The only time we didn’t have molasses and biscuits for dessert was at this time of the year when grandma made persimmon pudding. Though, growing up, we pronounced it as “persimmern pudding”. Seems that we Southerners add syllables unconsciously when we speak. It was only after I had gone to college with many Northerners that I began to hear how our brogue was different from “the yankees”. Returning to work at the fish camp where I had worked in high school one weekend, I laughed to discover that the number four could have two syllables as in “fo-er”.
As the taste of ginger lingers in my mouth, I dream of grandma’s persimmon pudding. Most who have never tasted persimmon pudding turn their noses up because its color is brown like ginger snaps. Grandma’s was a simple pudding made of persimmons, sugar, butter, and eggs. Mama can make one like grandma’s and so can my sister. I’ve made them years ago when I lived closer to farmers who had persimmons.
A persimmon is a fruit of the South. Maybe they have them elsewhere, but even some of my friends west of the Carolinas had not heard of or tasted persimmon pudding. One of the first things you do for a friend is to let them know not to taste the uncooked/unsweetened persimmon. Without the sugar, they are a bitter fruit that turns the mouth inside out. My second-grade teacher, Mrs. Teeter, taught us this as we took a nature walk one day and she spotted a persimmon tree. I’ve always been thankful that she warned us so that no one would be able to play that cruel joke on us.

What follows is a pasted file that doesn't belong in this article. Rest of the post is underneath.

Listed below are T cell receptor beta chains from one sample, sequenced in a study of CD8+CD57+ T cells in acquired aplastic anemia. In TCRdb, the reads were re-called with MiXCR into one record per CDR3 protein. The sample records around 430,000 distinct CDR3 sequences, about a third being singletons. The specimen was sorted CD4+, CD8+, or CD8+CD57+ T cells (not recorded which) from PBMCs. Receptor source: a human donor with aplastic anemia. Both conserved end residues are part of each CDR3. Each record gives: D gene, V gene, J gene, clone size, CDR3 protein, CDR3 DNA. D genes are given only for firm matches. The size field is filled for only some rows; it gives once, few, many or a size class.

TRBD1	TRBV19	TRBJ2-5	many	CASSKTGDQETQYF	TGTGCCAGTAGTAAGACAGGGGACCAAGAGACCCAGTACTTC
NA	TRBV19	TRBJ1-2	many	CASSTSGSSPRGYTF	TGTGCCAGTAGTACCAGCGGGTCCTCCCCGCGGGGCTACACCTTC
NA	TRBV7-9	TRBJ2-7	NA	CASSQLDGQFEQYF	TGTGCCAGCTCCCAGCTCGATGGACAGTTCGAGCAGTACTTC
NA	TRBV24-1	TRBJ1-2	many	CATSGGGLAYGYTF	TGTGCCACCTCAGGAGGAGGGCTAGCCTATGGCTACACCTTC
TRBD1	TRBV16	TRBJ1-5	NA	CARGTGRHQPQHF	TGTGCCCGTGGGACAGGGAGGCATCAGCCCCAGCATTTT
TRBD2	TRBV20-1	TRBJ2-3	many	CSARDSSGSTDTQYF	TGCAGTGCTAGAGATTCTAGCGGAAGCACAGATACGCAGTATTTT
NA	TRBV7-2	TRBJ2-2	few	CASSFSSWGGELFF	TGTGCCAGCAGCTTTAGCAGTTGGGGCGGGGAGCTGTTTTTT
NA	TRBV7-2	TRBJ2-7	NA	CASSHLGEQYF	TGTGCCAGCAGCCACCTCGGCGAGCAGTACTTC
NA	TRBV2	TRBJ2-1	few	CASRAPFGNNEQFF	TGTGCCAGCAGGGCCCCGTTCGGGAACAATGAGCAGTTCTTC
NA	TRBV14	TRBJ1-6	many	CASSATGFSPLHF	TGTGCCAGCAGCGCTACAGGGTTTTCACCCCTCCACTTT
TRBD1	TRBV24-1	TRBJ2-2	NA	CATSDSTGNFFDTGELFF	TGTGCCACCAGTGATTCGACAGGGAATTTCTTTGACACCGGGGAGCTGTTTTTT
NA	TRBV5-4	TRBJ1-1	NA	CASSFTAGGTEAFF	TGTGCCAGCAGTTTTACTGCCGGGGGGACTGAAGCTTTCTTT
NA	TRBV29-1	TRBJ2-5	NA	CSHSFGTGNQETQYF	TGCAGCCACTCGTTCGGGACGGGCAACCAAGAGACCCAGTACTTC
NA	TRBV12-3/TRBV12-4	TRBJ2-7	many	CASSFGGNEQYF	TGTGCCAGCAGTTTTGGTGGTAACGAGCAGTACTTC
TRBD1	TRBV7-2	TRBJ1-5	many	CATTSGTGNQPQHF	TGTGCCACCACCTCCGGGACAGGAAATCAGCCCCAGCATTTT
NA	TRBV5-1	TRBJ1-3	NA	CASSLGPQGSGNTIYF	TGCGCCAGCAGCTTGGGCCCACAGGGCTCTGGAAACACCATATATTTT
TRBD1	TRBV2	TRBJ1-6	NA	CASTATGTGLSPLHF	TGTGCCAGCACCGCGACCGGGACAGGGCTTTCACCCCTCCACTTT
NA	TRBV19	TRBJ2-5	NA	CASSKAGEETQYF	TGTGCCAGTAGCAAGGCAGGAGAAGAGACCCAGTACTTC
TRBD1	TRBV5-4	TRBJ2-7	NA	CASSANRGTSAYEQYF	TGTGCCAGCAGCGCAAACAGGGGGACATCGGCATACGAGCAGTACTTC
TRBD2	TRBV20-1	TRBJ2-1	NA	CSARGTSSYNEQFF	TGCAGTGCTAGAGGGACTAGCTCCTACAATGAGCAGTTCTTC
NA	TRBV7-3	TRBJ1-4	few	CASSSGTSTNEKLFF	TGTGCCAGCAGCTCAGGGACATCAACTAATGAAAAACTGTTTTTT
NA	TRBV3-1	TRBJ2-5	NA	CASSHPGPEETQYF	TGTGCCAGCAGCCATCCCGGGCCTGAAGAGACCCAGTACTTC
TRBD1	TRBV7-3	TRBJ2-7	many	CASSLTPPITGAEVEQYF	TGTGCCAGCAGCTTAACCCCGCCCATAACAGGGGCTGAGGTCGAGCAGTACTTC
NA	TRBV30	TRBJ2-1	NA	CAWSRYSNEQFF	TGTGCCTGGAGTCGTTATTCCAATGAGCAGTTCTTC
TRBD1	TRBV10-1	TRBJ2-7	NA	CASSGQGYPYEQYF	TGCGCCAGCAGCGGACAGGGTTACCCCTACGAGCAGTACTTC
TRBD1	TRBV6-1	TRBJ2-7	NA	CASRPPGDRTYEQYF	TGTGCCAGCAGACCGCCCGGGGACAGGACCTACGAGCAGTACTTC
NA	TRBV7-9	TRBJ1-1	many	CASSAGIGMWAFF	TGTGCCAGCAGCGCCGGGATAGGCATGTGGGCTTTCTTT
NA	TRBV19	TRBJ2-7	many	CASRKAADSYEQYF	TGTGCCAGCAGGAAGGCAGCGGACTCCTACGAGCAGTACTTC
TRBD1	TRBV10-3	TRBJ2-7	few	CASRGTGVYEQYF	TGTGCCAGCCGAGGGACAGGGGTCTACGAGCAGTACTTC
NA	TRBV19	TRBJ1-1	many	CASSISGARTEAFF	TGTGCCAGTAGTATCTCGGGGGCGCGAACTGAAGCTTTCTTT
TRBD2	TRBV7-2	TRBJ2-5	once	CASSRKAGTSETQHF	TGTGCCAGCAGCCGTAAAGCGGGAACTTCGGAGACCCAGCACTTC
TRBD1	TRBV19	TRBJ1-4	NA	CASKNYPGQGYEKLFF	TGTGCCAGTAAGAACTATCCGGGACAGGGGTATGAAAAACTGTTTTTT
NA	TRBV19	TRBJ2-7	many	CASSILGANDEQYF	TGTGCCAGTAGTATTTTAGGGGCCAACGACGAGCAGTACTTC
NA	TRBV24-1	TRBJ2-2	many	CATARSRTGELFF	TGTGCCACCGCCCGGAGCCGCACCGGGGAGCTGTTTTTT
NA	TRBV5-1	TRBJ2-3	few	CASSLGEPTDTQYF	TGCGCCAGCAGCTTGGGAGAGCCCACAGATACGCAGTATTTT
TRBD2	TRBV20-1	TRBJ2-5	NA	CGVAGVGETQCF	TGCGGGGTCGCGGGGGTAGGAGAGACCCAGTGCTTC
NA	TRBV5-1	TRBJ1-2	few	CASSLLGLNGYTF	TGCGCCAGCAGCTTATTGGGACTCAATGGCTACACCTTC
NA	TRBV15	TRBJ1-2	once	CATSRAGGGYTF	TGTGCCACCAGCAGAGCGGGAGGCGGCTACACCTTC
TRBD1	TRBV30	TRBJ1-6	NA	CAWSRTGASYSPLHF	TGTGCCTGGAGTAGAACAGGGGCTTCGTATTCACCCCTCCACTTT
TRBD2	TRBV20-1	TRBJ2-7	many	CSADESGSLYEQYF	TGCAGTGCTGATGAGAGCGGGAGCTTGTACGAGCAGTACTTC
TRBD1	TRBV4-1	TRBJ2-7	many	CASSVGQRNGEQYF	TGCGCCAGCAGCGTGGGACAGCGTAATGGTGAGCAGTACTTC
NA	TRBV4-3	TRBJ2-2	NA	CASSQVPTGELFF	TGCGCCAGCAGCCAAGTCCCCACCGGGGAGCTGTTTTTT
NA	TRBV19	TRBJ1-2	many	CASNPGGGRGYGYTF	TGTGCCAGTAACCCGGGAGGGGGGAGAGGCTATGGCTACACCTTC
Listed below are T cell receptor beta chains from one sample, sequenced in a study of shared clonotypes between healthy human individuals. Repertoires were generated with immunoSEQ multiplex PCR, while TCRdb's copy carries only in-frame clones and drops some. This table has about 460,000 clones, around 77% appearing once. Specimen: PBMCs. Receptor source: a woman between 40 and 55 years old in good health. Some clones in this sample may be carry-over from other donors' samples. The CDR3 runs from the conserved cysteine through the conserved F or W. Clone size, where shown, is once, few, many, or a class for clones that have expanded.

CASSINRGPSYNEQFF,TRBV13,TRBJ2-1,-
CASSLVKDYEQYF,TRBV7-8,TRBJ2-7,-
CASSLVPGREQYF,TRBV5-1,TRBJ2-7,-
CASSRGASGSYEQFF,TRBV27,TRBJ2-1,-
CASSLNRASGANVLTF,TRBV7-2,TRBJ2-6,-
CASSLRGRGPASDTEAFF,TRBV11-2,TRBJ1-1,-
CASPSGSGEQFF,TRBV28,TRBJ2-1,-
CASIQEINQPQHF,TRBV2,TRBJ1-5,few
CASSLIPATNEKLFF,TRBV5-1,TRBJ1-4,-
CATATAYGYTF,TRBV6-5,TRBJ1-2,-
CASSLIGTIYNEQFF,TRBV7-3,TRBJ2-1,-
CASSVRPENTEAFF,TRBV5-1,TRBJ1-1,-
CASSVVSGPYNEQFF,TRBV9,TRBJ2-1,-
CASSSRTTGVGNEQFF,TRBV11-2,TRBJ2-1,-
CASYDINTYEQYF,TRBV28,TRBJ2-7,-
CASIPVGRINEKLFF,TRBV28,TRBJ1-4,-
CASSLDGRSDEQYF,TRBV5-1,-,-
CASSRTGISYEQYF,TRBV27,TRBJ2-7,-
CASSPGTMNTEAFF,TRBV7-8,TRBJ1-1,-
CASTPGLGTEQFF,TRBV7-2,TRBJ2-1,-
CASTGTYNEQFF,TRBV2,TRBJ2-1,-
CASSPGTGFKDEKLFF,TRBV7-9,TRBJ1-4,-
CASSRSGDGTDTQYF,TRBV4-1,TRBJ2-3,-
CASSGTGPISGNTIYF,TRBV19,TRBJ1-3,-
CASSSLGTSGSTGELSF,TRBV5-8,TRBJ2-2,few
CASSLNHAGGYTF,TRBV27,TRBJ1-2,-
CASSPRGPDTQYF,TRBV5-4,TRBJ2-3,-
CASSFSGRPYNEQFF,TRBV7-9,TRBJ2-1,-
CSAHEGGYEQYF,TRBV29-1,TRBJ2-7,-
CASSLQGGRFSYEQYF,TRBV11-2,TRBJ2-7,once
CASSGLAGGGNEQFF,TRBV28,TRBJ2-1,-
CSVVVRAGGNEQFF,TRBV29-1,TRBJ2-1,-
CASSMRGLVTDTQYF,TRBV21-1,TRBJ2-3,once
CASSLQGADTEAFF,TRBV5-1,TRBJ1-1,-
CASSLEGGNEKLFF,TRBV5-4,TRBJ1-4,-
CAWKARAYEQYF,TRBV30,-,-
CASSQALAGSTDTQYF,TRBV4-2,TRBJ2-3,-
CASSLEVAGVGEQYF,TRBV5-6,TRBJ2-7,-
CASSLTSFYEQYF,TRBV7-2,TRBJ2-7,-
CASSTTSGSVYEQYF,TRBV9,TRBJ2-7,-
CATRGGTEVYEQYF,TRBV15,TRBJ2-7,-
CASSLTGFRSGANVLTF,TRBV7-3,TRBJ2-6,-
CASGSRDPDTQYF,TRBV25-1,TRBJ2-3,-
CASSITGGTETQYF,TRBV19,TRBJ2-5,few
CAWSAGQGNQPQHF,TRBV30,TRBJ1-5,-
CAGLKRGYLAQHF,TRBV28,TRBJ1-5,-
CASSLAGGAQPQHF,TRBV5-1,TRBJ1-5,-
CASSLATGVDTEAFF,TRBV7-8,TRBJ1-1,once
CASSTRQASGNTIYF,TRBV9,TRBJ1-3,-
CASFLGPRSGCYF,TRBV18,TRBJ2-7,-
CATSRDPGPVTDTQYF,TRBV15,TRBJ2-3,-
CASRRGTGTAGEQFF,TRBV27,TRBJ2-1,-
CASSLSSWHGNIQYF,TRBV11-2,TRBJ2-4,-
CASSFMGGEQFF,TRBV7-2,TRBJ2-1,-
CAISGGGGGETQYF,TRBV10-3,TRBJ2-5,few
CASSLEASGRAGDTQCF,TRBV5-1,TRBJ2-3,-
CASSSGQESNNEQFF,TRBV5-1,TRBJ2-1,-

Waking up in the dark this morning, the sun rose in my heart filling it with love for all of creation. Some days are simply like that. Then, during meditation, memories of being loved returned flavoring my soul with the sweetness of memory, more love, and the realization that love transforms everything bitter into something sweeter.
We all know that life can be bitter. Yet, there is a sweetness to be found as the sun rises and birds begin to sing. The pink of the sky kisses the mountains and light begins to glow in the darkness. The day will pass with the good and the bad. Then, as night falls, there is rest and starlight and a safe warm bed. Not everyone has a safe warm bed or food to eat. Some awaken blind and deaf to the world around them. Yet, even then, there can be sweetness in life when it is allowed.